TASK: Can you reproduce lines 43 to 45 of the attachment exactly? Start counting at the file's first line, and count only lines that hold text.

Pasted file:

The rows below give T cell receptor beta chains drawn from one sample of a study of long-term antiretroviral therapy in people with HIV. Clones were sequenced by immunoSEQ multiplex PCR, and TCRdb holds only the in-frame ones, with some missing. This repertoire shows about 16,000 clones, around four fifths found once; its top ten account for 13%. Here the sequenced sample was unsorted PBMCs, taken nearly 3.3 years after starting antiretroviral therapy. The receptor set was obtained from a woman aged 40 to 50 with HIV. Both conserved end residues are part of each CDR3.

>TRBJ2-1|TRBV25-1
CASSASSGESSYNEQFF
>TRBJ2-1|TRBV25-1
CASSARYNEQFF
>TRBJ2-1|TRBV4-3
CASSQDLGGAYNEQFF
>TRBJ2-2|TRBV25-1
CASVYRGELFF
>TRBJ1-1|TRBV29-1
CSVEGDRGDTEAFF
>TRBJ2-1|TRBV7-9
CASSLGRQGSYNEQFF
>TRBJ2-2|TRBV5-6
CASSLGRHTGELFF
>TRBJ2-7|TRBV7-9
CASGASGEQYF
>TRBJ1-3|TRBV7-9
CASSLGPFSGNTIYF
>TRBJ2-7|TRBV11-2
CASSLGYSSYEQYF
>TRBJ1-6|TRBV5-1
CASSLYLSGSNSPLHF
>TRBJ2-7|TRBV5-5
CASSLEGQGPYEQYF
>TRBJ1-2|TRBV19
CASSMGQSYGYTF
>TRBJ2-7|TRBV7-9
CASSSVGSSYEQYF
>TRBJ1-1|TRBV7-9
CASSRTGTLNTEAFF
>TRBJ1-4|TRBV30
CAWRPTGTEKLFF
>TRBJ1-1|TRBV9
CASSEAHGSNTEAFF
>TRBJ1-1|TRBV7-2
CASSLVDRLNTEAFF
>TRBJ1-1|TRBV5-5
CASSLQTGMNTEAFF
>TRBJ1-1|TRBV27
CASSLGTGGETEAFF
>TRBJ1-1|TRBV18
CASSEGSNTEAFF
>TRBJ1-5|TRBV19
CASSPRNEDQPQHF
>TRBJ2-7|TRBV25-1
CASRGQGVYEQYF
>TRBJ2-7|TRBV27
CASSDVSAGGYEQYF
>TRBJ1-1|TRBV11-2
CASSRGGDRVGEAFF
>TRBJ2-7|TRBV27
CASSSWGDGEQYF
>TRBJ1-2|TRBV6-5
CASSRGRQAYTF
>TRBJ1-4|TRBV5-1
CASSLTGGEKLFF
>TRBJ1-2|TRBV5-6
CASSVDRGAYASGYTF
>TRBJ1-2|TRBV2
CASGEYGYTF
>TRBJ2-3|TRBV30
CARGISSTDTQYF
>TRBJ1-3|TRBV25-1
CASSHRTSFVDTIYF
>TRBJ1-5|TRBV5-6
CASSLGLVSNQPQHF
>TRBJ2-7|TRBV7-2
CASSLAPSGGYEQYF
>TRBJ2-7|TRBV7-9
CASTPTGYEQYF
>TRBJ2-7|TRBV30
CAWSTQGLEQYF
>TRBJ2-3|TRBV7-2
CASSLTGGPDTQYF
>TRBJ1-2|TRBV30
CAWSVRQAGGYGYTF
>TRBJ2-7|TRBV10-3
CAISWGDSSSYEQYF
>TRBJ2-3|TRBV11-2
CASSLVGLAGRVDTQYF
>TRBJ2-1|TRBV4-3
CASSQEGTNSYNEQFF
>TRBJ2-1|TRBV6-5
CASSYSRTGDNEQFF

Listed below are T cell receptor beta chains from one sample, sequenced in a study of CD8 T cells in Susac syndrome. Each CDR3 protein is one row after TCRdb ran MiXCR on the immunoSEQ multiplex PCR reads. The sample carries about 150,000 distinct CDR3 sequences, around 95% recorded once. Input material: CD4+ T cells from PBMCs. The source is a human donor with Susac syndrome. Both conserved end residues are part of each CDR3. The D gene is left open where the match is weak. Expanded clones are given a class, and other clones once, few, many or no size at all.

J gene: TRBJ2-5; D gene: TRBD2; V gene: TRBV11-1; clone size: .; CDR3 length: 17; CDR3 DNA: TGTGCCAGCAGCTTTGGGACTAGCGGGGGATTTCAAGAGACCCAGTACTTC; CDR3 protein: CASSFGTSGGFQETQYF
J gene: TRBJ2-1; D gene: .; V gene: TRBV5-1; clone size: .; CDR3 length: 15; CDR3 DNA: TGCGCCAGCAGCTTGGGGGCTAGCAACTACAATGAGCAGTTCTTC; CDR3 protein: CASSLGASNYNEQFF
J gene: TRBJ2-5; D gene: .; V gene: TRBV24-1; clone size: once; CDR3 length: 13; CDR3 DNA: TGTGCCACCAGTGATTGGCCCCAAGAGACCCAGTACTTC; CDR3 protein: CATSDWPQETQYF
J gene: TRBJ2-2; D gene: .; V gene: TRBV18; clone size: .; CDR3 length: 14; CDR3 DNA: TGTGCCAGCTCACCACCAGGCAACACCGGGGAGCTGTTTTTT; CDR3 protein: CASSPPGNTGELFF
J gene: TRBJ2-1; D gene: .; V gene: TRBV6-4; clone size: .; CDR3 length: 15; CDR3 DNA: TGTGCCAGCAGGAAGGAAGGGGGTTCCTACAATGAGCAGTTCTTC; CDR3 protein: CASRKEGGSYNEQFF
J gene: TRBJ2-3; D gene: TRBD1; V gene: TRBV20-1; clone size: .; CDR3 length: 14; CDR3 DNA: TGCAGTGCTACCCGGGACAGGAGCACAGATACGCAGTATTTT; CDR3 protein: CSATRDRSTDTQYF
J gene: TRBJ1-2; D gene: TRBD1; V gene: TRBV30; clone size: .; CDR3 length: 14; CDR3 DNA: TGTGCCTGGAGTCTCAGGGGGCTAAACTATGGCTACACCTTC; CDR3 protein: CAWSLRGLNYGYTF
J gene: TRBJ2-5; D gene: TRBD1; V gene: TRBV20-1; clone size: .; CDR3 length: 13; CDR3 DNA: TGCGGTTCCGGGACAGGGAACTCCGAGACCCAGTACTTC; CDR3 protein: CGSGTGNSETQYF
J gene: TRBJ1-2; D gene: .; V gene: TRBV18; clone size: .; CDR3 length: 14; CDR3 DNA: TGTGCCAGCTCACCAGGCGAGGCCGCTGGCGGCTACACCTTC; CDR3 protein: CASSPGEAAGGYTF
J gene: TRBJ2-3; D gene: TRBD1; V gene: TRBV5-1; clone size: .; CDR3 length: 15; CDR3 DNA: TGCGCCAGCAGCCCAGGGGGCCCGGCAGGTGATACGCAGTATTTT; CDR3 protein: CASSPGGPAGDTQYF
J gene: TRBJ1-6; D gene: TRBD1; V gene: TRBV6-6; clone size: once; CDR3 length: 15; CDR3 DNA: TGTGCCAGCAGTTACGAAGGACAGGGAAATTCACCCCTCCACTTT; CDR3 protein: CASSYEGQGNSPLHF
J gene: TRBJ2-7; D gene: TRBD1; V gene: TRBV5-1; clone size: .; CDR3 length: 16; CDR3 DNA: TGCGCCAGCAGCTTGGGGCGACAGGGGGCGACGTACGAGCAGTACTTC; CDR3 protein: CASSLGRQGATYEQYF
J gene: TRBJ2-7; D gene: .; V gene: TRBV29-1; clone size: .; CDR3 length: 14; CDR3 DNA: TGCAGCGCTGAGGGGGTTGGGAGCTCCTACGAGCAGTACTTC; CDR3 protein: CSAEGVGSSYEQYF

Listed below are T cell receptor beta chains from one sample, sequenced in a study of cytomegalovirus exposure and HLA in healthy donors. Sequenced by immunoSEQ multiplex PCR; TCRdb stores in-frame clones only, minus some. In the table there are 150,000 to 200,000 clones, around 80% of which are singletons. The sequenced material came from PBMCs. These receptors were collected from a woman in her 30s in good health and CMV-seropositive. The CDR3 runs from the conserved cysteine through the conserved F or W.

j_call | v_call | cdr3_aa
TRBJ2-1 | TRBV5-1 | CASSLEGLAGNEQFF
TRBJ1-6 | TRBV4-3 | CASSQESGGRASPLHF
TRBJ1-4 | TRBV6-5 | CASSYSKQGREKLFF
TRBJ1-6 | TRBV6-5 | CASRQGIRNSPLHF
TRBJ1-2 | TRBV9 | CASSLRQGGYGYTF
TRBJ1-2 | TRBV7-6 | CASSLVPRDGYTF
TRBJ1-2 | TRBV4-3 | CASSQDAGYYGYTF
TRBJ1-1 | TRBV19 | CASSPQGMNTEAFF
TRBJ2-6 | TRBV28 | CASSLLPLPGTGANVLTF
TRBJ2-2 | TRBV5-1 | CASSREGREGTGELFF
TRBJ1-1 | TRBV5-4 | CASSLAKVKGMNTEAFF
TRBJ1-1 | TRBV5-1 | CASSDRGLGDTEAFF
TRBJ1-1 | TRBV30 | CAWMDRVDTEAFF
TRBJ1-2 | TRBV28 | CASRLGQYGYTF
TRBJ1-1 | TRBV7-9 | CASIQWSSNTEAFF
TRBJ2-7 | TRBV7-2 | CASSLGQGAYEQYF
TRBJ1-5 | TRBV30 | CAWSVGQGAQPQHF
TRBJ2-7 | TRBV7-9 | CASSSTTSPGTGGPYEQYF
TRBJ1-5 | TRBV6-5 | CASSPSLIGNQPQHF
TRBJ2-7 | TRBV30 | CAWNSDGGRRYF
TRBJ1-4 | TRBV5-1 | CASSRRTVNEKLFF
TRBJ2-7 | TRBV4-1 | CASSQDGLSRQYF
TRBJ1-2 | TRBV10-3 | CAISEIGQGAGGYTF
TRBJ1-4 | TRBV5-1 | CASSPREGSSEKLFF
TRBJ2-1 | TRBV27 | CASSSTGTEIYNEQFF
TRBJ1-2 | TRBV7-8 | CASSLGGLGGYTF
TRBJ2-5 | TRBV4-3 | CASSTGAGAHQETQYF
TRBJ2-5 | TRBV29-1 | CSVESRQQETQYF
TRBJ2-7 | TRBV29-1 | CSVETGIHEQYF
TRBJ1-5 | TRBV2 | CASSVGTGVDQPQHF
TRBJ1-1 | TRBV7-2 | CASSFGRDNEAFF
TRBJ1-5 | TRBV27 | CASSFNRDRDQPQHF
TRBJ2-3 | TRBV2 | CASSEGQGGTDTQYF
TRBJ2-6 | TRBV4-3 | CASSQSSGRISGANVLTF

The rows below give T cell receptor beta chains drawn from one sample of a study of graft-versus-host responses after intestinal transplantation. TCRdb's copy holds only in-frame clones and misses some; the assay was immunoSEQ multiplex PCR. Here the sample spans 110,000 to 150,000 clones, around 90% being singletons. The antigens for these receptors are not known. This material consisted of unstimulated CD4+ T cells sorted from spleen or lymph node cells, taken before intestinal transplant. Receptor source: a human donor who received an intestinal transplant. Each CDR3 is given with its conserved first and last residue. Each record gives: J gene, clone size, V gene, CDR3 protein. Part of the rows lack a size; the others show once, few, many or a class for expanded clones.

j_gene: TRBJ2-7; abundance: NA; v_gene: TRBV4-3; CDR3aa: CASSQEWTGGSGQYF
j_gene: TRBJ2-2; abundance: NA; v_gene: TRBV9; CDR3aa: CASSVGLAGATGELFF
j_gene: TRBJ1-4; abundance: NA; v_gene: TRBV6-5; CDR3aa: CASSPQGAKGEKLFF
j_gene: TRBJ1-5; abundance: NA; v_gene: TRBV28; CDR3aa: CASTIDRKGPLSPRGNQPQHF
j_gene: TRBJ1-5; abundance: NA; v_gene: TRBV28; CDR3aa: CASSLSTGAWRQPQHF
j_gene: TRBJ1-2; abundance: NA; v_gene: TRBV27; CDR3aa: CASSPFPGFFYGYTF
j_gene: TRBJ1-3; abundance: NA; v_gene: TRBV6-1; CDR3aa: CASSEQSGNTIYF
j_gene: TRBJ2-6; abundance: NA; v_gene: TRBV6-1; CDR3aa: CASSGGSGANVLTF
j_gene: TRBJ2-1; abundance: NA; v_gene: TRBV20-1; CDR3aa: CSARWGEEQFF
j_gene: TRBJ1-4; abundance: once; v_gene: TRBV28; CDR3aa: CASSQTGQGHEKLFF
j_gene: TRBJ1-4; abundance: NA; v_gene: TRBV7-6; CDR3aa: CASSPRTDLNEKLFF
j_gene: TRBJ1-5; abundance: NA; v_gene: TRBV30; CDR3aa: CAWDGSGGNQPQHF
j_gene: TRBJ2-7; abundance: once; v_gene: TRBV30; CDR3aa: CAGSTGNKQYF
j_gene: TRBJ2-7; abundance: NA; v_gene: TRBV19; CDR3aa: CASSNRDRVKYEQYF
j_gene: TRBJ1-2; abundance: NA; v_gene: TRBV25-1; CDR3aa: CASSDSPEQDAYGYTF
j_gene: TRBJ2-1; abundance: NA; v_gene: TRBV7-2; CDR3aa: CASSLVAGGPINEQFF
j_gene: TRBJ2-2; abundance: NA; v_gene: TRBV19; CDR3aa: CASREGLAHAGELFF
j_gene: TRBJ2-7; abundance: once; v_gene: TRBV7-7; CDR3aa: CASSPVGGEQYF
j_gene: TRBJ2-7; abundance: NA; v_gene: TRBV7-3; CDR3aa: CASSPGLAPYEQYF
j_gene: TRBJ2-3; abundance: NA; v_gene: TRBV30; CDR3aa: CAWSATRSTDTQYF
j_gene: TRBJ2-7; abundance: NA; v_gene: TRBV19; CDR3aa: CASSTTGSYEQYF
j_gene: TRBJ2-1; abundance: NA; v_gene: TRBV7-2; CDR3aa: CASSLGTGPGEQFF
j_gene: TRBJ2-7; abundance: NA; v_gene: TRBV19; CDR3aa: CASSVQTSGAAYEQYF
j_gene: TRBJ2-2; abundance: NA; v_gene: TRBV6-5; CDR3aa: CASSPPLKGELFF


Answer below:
CASSEGSNTEAFF
>TRBJ1-5|TRBV19
CASSPRNEDQPQHF